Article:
Go for the brand that wastes minimal water. Especially the ones that will automatically shut off when the storage tank is full waste less water.

6. Output

Before you buy the system, evaluate your purified water demand. This will also guide you on the size of the RO system to buy.

How many gallons of water you need in a day should guide you on the output to expect. Under the common water pressure of 60 Psi, a RO system will produce 50 gallons of purified water. An average household of five can easily be satisfied by this level of output.

A reverse Osmosis daily output may be affected by the water temperature, filters and membrane status, and the contaminants’ level in your water.

7. Additional RO System Functions

Apart from improving your water quality, you may wish to have your RO system connected to your ice maker or the refrigerator.

Consider this aspect before buying to ensure that you go for a unit that meets this aspect.

Moreover, if you plan on acquiring an under sink reverse osmosis system, you will be required to involve a professional plumber to make the additional provisions.

8. Availability of Replacement Filters and Membranes

Some reverse osmosis systems only use their brand filters. These brands have proprietary rights reserved, and they may not be compatible with the other available filters in the market.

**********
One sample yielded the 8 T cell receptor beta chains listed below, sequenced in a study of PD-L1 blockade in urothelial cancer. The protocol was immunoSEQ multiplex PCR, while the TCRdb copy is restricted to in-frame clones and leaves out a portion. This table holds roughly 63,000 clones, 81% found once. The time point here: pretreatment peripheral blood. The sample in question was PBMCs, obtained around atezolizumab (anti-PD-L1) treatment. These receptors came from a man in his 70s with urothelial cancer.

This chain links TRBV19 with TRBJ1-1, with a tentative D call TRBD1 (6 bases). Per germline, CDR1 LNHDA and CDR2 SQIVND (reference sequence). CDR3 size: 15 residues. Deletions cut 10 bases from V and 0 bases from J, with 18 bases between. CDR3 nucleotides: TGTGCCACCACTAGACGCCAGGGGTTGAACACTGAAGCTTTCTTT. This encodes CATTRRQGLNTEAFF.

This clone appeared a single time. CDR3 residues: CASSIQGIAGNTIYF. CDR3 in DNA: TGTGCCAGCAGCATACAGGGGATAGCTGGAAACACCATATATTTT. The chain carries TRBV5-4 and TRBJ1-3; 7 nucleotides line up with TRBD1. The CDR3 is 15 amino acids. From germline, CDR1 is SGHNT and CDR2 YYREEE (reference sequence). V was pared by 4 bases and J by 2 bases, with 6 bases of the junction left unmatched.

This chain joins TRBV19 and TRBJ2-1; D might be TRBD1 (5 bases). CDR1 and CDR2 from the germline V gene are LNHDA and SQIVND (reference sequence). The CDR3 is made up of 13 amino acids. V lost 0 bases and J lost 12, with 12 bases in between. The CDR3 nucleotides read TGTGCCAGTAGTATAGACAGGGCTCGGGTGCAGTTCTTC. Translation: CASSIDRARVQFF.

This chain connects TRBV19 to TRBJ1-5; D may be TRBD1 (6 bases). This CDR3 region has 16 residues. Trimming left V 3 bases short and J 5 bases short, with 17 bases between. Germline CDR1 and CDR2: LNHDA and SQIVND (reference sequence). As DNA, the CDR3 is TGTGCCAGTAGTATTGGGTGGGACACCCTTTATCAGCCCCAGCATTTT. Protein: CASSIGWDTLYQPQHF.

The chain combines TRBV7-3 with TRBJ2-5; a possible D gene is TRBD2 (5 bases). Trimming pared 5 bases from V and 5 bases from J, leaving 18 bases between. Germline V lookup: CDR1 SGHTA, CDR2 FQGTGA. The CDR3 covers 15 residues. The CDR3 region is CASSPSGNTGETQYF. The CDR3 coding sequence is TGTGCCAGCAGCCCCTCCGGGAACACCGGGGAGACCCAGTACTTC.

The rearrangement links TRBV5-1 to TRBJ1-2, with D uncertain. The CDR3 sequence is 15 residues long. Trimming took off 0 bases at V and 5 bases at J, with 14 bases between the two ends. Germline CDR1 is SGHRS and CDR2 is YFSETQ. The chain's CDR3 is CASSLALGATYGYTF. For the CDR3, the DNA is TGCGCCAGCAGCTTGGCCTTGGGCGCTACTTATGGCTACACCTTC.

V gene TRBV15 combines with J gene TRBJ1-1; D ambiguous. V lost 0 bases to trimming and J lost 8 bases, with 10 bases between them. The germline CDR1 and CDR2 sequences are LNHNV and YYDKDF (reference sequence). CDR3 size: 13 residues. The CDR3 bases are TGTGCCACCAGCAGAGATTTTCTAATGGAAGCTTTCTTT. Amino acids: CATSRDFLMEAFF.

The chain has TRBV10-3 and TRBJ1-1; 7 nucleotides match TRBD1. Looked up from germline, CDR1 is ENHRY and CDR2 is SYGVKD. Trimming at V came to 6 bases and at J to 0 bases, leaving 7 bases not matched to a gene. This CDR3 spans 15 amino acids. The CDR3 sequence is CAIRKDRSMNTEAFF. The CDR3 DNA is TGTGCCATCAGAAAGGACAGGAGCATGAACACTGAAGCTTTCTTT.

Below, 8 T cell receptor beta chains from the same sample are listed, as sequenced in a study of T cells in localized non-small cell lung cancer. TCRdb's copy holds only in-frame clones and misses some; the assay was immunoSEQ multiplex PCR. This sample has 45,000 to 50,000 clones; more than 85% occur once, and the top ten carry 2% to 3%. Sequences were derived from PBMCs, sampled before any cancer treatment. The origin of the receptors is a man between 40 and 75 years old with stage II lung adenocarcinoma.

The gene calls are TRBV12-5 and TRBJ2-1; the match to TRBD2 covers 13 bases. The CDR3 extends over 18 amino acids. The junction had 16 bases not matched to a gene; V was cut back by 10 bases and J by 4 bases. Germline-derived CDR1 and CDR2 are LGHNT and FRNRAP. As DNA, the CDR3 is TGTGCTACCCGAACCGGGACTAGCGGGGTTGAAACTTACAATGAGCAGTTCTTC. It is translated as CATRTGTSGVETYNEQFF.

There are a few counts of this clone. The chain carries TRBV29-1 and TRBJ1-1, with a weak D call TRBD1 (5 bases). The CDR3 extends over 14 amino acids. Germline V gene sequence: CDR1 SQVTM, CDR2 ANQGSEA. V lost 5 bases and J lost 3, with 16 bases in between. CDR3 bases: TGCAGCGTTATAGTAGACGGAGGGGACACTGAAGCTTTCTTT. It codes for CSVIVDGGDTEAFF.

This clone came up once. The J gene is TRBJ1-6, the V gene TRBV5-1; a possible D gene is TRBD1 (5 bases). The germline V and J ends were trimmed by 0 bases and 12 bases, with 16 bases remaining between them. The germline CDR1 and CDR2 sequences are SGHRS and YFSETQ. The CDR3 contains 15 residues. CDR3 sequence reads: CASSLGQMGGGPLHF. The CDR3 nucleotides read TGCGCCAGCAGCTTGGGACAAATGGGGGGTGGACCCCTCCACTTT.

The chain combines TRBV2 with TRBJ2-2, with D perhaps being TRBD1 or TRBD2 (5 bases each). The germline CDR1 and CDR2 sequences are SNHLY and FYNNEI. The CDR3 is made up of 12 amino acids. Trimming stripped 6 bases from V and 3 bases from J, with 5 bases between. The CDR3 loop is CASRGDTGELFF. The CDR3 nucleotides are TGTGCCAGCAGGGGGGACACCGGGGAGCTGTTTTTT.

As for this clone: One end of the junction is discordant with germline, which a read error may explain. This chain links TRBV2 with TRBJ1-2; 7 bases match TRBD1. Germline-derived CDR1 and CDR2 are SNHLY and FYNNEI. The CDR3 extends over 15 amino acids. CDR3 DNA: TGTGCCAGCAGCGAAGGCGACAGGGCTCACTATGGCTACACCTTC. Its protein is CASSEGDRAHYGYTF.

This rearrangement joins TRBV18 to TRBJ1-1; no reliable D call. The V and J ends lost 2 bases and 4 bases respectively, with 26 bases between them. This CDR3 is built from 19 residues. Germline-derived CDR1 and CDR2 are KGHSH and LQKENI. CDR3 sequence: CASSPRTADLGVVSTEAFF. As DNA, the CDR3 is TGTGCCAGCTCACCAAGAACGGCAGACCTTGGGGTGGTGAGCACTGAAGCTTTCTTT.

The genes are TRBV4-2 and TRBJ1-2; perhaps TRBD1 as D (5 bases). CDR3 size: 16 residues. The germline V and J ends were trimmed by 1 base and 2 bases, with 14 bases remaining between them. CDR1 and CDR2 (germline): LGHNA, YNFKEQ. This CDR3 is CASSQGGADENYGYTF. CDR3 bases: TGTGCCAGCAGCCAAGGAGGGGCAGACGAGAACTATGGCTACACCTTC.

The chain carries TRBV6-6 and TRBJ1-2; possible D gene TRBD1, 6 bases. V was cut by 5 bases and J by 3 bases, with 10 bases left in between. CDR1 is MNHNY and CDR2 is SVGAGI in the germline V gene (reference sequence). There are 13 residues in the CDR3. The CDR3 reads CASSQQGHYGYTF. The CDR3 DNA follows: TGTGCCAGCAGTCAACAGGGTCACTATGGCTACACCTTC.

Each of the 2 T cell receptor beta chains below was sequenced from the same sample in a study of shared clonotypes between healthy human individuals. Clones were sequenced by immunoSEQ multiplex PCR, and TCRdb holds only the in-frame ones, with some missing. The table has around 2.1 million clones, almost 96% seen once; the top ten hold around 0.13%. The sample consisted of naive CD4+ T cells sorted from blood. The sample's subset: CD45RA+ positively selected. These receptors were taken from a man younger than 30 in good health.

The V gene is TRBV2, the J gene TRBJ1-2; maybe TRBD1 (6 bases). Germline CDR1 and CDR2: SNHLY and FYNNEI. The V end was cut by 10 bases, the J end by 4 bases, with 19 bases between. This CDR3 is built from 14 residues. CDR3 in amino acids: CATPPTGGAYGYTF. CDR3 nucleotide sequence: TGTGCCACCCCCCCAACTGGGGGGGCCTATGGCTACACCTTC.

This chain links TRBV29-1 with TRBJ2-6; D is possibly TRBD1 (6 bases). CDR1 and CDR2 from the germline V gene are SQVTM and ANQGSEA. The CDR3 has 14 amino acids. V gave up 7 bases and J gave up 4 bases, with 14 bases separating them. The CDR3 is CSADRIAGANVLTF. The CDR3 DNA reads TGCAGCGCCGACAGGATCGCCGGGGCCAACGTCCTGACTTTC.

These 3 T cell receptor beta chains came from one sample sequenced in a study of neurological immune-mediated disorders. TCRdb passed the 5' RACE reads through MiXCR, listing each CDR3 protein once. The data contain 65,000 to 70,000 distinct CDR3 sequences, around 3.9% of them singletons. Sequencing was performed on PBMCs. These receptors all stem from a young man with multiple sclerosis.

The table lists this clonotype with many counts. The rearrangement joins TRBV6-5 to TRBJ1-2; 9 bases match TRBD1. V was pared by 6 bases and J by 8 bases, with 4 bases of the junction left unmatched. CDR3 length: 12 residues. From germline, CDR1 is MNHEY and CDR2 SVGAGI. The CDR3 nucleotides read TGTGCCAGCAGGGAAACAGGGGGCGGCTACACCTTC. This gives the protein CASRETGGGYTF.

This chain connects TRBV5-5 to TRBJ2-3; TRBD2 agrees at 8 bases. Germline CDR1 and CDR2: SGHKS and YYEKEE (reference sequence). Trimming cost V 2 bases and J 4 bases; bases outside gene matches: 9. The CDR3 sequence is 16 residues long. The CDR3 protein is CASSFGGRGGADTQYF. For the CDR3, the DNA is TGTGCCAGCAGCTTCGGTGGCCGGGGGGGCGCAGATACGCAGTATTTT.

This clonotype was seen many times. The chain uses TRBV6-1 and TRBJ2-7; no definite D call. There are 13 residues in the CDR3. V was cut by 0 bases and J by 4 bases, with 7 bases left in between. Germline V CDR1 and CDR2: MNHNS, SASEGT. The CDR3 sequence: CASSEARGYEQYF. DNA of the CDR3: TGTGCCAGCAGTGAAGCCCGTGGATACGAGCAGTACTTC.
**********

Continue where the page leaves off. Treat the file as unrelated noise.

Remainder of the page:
When buying a RO system, check to ensure the replacement filters are easily available. It can be disastrous to buy the system, and a year later, when you intend to replace the filters, it becomes hard to find them.

If you settle to go for one from the proprietary brand with rights reserved, do your own research to verify that the companies future is foreseeable and their customer service is exceptional.

This will give you peace of mind when the time to acquire the spare parts comes. This is important given that you may have the RO system for up to 15 years.

9. Beneficial Minerals

Most of the reverse osmosis systems available in the market will remove all the mineral content in your water.

The dissolved solids that are removed by the filtration systems include the beneficial minerals. However, nowadays, there are reverse osmosis systems that utilize a 6 stage procedure, whereby the 6th stage is meant to remineralize your water. Adding the vital minerals back to your water.